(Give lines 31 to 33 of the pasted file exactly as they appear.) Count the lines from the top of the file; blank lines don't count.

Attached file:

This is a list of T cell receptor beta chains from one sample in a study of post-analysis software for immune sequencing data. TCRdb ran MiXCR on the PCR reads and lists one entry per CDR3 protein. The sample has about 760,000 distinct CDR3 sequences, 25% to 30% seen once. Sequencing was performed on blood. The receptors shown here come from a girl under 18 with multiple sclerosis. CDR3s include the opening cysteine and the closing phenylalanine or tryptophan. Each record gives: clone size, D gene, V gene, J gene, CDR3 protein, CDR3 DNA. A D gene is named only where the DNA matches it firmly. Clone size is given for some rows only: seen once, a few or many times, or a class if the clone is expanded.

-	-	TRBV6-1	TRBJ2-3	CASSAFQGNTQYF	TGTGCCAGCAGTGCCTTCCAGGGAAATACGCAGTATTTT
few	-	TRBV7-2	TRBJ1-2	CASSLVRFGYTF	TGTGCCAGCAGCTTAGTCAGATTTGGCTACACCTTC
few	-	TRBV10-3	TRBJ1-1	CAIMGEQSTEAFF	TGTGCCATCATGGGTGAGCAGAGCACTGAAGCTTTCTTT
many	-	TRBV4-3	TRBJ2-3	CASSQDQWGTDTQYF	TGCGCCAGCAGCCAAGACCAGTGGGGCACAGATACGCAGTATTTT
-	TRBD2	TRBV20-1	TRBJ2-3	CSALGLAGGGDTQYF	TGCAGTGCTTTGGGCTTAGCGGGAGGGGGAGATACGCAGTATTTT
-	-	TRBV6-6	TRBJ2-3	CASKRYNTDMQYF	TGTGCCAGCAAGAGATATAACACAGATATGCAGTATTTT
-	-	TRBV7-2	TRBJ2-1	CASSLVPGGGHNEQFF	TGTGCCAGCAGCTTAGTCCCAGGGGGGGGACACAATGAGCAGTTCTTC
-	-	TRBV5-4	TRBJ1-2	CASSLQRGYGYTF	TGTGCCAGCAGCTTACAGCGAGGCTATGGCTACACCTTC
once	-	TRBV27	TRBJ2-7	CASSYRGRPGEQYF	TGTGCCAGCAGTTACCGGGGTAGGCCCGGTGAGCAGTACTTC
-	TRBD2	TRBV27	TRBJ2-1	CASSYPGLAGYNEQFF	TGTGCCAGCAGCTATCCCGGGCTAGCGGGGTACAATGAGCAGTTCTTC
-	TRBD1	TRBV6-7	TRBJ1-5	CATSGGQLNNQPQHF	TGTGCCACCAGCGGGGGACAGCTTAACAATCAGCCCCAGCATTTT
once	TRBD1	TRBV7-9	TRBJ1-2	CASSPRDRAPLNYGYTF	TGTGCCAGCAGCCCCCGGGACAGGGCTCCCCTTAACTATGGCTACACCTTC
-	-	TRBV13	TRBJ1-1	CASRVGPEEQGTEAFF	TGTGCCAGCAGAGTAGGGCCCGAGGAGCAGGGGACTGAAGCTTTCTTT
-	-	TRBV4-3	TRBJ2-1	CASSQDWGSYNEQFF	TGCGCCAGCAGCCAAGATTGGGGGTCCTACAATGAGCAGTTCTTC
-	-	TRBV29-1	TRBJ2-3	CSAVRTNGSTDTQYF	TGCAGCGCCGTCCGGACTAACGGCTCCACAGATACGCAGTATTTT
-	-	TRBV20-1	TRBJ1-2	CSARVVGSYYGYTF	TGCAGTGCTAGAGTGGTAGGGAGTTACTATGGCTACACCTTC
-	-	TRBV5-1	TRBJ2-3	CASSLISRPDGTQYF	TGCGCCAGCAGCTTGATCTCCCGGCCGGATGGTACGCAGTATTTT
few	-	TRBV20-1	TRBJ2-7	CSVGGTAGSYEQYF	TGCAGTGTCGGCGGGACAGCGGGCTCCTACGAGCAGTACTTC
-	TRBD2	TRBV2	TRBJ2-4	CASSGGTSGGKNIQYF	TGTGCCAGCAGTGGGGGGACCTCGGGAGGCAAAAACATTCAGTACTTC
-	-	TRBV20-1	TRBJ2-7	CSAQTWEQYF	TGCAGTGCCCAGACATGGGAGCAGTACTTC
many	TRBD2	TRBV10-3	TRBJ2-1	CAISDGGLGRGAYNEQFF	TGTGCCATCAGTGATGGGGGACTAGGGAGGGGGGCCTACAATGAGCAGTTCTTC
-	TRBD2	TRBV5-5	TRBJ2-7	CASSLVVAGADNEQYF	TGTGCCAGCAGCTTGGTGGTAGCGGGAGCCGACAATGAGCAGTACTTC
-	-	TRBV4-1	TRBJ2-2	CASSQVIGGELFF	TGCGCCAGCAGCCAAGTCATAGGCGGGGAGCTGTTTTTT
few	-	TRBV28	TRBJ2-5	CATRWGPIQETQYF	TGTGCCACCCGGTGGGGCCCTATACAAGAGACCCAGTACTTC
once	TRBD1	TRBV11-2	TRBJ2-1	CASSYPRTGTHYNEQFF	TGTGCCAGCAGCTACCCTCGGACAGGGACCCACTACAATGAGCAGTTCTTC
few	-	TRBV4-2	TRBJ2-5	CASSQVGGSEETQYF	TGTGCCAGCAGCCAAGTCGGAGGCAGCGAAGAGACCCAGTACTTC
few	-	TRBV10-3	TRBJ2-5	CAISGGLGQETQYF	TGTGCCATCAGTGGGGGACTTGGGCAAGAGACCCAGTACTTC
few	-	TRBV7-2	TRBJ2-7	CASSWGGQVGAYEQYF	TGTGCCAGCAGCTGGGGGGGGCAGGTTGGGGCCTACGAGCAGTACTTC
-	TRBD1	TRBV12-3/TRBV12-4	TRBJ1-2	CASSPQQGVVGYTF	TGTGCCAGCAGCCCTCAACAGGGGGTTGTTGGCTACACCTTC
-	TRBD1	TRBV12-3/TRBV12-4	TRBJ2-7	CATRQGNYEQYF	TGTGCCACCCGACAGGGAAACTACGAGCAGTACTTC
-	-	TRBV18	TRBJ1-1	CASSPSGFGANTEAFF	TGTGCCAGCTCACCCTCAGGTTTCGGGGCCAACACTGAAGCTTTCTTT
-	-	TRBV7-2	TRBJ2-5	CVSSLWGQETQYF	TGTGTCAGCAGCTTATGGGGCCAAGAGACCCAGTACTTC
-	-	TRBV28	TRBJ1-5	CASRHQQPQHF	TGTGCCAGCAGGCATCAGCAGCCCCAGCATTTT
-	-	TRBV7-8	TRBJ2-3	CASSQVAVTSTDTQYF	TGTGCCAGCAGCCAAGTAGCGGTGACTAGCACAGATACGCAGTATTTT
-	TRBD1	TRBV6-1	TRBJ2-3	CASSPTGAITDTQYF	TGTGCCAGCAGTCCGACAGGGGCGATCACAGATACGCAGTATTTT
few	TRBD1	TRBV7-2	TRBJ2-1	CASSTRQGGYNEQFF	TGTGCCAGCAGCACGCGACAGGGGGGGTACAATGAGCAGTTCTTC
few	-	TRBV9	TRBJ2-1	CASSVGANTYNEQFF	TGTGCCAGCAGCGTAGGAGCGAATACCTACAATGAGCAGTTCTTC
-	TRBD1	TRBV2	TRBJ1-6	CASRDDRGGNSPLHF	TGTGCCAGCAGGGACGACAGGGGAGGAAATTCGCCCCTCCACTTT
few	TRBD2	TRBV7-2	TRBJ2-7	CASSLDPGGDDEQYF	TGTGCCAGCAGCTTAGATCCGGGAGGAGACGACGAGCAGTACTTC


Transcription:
-	TRBD1	TRBV12-3/TRBV12-4	TRBJ2-7	CATRQGNYEQYF	TGTGCCACCCGACAGGGAAACTACGAGCAGTACTTC
-	-	TRBV18	TRBJ1-1	CASSPSGFGANTEAFF	TGTGCCAGCTCACCCTCAGGTTTCGGGGCCAACACTGAAGCTTTCTTT
-	-	TRBV7-2	TRBJ2-5	CVSSLWGQETQYF	TGTGTCAGCAGCTTATGGGGCCAAGAGACCCAGTACTTC